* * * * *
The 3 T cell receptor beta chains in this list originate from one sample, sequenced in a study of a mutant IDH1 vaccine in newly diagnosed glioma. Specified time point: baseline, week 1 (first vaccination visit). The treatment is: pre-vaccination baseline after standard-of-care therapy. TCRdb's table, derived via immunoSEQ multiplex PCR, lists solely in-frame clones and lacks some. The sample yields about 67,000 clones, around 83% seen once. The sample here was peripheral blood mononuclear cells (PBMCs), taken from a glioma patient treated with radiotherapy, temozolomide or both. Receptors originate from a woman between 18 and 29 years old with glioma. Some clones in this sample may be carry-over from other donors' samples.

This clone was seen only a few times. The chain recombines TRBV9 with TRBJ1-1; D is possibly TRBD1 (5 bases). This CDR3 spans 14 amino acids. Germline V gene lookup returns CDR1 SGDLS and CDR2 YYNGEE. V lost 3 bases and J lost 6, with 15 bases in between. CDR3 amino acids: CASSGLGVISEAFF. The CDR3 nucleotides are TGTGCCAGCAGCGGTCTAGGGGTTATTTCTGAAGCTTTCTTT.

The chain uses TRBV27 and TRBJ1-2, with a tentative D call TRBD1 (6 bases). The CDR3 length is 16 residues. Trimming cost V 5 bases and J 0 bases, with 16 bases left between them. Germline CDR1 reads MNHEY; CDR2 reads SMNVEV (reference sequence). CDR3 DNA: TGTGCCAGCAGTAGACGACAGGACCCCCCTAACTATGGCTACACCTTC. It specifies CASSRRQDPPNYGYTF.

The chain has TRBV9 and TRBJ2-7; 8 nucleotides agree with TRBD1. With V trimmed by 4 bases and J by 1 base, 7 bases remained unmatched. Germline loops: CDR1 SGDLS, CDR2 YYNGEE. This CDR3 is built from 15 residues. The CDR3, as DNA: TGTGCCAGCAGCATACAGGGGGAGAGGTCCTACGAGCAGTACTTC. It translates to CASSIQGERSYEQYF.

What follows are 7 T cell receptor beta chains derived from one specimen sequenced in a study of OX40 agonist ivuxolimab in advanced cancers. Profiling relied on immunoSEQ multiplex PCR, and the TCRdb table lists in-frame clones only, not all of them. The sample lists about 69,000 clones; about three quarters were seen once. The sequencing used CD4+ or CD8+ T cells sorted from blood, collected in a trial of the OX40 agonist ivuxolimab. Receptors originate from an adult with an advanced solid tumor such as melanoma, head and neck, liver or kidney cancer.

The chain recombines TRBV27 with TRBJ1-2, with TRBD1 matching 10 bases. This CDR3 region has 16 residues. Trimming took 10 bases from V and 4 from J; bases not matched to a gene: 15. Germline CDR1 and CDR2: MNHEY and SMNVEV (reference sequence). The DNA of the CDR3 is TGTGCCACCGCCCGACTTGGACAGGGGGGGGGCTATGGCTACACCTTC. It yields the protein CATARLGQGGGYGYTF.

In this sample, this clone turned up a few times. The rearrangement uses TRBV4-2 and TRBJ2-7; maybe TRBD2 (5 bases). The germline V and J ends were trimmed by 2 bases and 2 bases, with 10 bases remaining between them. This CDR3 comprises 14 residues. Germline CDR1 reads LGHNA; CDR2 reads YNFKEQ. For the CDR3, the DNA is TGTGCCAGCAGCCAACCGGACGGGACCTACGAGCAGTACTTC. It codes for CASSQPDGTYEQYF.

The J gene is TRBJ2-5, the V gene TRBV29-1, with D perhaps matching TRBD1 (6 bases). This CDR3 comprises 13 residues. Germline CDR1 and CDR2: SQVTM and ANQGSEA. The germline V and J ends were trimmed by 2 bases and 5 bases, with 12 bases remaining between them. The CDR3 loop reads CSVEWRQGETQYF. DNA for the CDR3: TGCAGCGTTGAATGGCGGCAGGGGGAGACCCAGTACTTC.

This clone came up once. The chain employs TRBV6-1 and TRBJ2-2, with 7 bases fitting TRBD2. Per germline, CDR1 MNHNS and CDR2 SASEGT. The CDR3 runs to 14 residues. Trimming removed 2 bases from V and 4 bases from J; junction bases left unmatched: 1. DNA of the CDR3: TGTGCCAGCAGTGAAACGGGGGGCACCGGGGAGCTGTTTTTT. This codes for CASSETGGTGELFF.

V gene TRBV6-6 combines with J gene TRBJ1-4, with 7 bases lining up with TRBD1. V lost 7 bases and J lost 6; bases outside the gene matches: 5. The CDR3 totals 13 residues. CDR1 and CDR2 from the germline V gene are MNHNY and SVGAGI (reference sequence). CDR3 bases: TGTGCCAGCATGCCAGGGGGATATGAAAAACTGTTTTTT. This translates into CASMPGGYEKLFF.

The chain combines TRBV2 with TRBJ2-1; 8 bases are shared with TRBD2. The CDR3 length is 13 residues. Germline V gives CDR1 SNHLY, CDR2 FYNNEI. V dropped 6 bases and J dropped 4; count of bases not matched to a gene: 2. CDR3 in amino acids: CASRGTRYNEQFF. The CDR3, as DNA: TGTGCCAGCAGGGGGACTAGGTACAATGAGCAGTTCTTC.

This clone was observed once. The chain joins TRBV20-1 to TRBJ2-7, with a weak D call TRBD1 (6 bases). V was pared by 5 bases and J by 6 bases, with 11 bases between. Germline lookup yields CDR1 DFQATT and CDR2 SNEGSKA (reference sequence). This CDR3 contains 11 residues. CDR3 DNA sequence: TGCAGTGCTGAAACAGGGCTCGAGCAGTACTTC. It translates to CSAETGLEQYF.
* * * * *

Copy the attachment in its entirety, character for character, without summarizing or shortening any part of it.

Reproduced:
The 3 T cell receptor beta chains in this list originate from one sample, sequenced in a study of a mutant IDH1 vaccine in newly diagnosed glioma. Specified time point: baseline, week 1 (first vaccination visit). The treatment is: pre-vaccination baseline after standard-of-care therapy. TCRdb's table, derived via immunoSEQ multiplex PCR, lists solely in-frame clones and lacks some. The sample yields about 67,000 clones, around 83% seen once. The sample here was peripheral blood mononuclear cells (PBMCs), taken from a glioma patient treated with radiotherapy, temozolomide or both. Receptors originate from a woman between 18 and 29 years old with glioma. Some clones in this sample may be carry-over from other donors' samples.

This clone was seen only a few times. The chain recombines TRBV9 with TRBJ1-1; D is possibly TRBD1 (5 bases). This CDR3 spans 14 amino acids. Germline V gene lookup returns CDR1 SGDLS and CDR2 YYNGEE. V lost 3 bases and J lost 6, with 15 bases in between. CDR3 amino acids: CASSGLGVISEAFF. The CDR3 nucleotides are TGTGCCAGCAGCGGTCTAGGGGTTATTTCTGAAGCTTTCTTT.

The chain uses TRBV27 and TRBJ1-2, with a tentative D call TRBD1 (6 bases). The CDR3 length is 16 residues. Trimming cost V 5 bases and J 0 bases, with 16 bases left between them. Germline CDR1 reads MNHEY; CDR2 reads SMNVEV (reference sequence). CDR3 DNA: TGTGCCAGCAGTAGACGACAGGACCCCCCTAACTATGGCTACACCTTC. It specifies CASSRRQDPPNYGYTF.

The chain has TRBV9 and TRBJ2-7; 8 nucleotides agree with TRBD1. With V trimmed by 4 bases and J by 1 base, 7 bases remained unmatched. Germline loops: CDR1 SGDLS, CDR2 YYNGEE. This CDR3 is built from 15 residues. The CDR3, as DNA: TGTGCCAGCAGCATACAGGGGGAGAGGTCCTACGAGCAGTACTTC. It translates to CASSIQGERSYEQYF.

What follows are 7 T cell receptor beta chains derived from one specimen sequenced in a study of OX40 agonist ivuxolimab in advanced cancers. Profiling relied on immunoSEQ multiplex PCR, and the TCRdb table lists in-frame clones only, not all of them. The sample lists about 69,000 clones; about three quarters were seen once. The sequencing used CD4+ or CD8+ T cells sorted from blood, collected in a trial of the OX40 agonist ivuxolimab. Receptors originate from an adult with an advanced solid tumor such as melanoma, head and neck, liver or kidney cancer.

The chain recombines TRBV27 with TRBJ1-2, with TRBD1 matching 10 bases. This CDR3 region has 16 residues. Trimming took 10 bases from V and 4 from J; bases not matched to a gene: 15. Germline CDR1 and CDR2: MNHEY and SMNVEV (reference sequence). The DNA of the CDR3 is TGTGCCACCGCCCGACTTGGACAGGGGGGGGGCTATGGCTACACCTTC. It yields the protein CATARLGQGGGYGYTF.

In this sample, this clone turned up a few times. The rearrangement uses TRBV4-2 and TRBJ2-7; maybe TRBD2 (5 bases). The germline V and J ends were trimmed by 2 bases and 2 bases, with 10 bases remaining between them. This CDR3 comprises 14 residues. Germline CDR1 reads LGHNA; CDR2 reads YNFKEQ. For the CDR3, the DNA is TGTGCCAGCAGCCAACCGGACGGGACCTACGAGCAGTACTTC. It codes for CASSQPDGTYEQYF.

The J gene is TRBJ2-5, the V gene TRBV29-1, with D perhaps matching TRBD1 (6 bases). This CDR3 comprises 13 residues. Germline CDR1 and CDR2: SQVTM and ANQGSEA. The germline V and J ends were trimmed by 2 bases and 5 bases, with 12 bases remaining between them. The CDR3 loop reads CSVEWRQGETQYF. DNA for the CDR3: TGCAGCGTTGAATGGCGGCAGGGGGAGACCCAGTACTTC.

This clone came up once. The chain employs TRBV6-1 and TRBJ2-2, with 7 bases fitting TRBD2. Per germline, CDR1 MNHNS and CDR2 SASEGT. The CDR3 runs to 14 residues. Trimming removed 2 bases from V and 4 bases from J; junction bases left unmatched: 1. DNA of the CDR3: TGTGCCAGCAGTGAAACGGGGGGCACCGGGGAGCTGTTTTTT. This codes for CASSETGGTGELFF.

V gene TRBV6-6 combines with J gene TRBJ1-4, with 7 bases lining up with TRBD1. V lost 7 bases and J lost 6; bases outside the gene matches: 5. The CDR3 totals 13 residues. CDR1 and CDR2 from the germline V gene are MNHNY and SVGAGI (reference sequence). CDR3 bases: TGTGCCAGCATGCCAGGGGGATATGAAAAACTGTTTTTT. This translates into CASMPGGYEKLFF.

The chain combines TRBV2 with TRBJ2-1; 8 bases are shared with TRBD2. The CDR3 length is 13 residues. Germline V gives CDR1 SNHLY, CDR2 FYNNEI. V dropped 6 bases and J dropped 4; count of bases not matched to a gene: 2. CDR3 in amino acids: CASRGTRYNEQFF. The CDR3, as DNA: TGTGCCAGCAGGGGGACTAGGTACAATGAGCAGTTCTTC.

This clone was observed once. The chain joins TRBV20-1 to TRBJ2-7, with a weak D call TRBD1 (6 bases). V was pared by 5 bases and J by 6 bases, with 11 bases between. Germline lookup yields CDR1 DFQATT and CDR2 SNEGSKA (reference sequence). This CDR3 contains 11 residues. CDR3 DNA sequence: TGCAGTGCTGAAACAGGGCTCGAGCAGTACTTC. It translates to CSAETGLEQYF.